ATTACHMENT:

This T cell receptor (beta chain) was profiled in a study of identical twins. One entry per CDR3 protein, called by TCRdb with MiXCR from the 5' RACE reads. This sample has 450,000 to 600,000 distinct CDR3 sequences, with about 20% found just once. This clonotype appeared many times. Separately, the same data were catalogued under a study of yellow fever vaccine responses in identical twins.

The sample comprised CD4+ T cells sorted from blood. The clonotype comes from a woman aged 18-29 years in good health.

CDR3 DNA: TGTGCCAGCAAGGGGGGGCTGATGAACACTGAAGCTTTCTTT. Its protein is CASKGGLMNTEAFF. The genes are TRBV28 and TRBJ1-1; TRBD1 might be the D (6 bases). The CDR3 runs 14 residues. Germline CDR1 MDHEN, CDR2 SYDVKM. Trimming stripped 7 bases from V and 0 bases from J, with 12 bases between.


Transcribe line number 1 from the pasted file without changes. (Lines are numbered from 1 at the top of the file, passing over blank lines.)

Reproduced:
This T cell receptor (beta chain) was profiled in a study of identical twins. One entry per CDR3 protein, called by TCRdb with MiXCR from the 5' RACE reads. This sample has 450,000 to 600,000 distinct CDR3 sequences, with about 20% found just once. This clonotype appeared many times. Separately, the same data were catalogued under a study of yellow fever vaccine responses in identical twins.